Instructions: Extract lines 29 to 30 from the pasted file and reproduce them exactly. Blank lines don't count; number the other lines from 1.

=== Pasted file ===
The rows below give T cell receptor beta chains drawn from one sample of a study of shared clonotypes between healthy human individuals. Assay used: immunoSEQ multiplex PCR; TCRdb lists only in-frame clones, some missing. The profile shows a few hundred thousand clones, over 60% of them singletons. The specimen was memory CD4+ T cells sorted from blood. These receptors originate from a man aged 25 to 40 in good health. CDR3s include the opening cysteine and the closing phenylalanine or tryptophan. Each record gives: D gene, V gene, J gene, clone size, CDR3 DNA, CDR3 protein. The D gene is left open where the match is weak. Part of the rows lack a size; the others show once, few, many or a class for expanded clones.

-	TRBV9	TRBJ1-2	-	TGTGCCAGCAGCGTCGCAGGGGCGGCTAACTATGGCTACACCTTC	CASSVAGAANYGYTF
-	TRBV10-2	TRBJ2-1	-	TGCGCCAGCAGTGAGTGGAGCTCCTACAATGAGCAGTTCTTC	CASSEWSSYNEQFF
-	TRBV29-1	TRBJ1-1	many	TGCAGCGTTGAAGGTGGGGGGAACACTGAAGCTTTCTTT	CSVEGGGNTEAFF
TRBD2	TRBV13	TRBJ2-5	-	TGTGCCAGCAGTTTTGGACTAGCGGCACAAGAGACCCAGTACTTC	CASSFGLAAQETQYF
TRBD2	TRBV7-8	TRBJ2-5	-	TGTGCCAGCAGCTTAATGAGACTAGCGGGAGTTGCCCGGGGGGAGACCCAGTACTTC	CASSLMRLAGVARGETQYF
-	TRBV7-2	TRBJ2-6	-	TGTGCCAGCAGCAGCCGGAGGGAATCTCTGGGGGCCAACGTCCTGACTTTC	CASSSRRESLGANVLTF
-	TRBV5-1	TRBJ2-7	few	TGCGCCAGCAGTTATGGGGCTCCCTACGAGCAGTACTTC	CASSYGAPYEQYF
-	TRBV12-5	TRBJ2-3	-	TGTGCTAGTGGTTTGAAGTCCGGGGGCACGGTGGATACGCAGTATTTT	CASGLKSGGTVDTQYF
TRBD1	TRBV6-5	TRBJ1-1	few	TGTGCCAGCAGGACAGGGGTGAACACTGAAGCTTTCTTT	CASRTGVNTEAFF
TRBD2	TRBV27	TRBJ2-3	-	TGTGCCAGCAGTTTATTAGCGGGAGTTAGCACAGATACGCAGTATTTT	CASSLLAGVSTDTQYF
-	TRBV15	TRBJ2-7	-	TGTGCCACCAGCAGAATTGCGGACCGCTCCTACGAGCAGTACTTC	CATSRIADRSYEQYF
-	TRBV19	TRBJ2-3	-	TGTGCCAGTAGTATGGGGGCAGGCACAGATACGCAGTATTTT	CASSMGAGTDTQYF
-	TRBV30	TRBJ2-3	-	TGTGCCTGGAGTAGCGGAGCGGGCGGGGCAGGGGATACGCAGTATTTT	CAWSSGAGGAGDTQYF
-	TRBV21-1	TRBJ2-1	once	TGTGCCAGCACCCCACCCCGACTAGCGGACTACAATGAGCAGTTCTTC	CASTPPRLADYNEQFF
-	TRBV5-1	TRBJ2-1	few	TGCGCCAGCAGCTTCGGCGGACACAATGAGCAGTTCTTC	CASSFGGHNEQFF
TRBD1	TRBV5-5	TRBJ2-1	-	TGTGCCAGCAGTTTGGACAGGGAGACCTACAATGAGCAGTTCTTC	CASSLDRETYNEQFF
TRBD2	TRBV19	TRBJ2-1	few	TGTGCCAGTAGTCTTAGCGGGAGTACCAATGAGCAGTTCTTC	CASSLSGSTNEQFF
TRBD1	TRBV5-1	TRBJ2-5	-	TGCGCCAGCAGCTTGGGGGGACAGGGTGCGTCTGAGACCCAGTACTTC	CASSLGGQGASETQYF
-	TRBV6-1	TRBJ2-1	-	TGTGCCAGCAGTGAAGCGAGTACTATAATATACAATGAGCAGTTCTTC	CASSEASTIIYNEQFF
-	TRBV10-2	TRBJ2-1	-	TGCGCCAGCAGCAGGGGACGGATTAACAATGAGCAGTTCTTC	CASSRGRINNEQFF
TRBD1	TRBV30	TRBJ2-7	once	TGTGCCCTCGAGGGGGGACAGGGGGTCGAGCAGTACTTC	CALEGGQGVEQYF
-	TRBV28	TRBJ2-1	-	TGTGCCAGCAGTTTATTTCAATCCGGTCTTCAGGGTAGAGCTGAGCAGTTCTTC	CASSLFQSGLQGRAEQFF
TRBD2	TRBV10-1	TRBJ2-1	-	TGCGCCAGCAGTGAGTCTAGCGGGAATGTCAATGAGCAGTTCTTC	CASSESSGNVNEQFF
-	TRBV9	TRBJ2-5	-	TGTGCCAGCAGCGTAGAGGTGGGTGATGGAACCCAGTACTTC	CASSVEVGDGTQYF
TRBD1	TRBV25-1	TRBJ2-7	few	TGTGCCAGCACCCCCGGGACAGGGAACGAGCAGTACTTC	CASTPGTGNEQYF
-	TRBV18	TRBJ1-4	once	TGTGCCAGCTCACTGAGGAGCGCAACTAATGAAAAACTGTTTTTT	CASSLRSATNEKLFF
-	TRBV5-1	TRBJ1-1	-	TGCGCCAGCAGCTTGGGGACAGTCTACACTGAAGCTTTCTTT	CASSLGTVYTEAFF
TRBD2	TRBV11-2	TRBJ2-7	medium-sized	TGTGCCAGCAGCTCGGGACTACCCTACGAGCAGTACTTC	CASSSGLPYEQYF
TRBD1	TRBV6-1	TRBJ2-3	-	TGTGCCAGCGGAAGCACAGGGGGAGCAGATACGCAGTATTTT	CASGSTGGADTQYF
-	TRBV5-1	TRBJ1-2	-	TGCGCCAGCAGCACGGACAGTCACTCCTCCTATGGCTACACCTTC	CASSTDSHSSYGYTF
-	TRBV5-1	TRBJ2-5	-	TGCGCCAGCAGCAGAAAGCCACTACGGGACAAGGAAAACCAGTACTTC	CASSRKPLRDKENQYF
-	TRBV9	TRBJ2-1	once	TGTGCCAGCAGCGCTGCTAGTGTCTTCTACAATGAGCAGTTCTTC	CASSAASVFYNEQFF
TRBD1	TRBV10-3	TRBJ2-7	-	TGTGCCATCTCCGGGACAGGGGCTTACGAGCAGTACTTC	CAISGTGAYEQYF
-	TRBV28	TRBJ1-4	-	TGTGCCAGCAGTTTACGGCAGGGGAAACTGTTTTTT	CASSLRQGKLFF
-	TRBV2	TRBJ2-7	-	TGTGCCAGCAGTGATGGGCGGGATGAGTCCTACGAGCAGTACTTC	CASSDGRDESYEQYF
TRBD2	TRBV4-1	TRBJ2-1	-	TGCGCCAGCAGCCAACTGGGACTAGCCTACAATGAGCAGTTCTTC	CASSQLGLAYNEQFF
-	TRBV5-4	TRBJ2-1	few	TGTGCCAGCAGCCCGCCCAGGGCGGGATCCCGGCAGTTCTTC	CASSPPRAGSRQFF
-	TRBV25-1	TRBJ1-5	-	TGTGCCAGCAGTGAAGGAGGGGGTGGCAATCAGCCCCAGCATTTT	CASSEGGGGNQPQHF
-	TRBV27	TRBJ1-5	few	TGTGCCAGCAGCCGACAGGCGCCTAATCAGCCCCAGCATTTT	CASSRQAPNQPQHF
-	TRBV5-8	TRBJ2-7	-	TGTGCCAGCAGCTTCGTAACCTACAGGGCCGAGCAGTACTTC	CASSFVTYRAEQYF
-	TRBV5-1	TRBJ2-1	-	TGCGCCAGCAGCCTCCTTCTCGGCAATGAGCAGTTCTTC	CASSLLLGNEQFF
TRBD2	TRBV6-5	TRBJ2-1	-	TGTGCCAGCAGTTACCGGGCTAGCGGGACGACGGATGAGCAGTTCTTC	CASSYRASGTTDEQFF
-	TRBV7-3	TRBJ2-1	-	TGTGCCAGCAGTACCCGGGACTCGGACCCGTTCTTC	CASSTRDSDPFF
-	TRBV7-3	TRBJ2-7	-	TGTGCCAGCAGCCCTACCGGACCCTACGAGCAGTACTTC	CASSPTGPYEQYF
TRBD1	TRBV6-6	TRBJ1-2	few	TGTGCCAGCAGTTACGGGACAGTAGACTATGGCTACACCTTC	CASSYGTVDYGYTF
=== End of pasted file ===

TRBD2	TRBV11-2	TRBJ2-7	medium-sized	TGTGCCAGCAGCTCGGGACTACCCTACGAGCAGTACTTC	CASSSGLPYEQYF
TRBD1	TRBV6-1	TRBJ2-3	-	TGTGCCAGCGGAAGCACAGGGGGAGCAGATACGCAGTATTTT	CASGSTGGADTQYF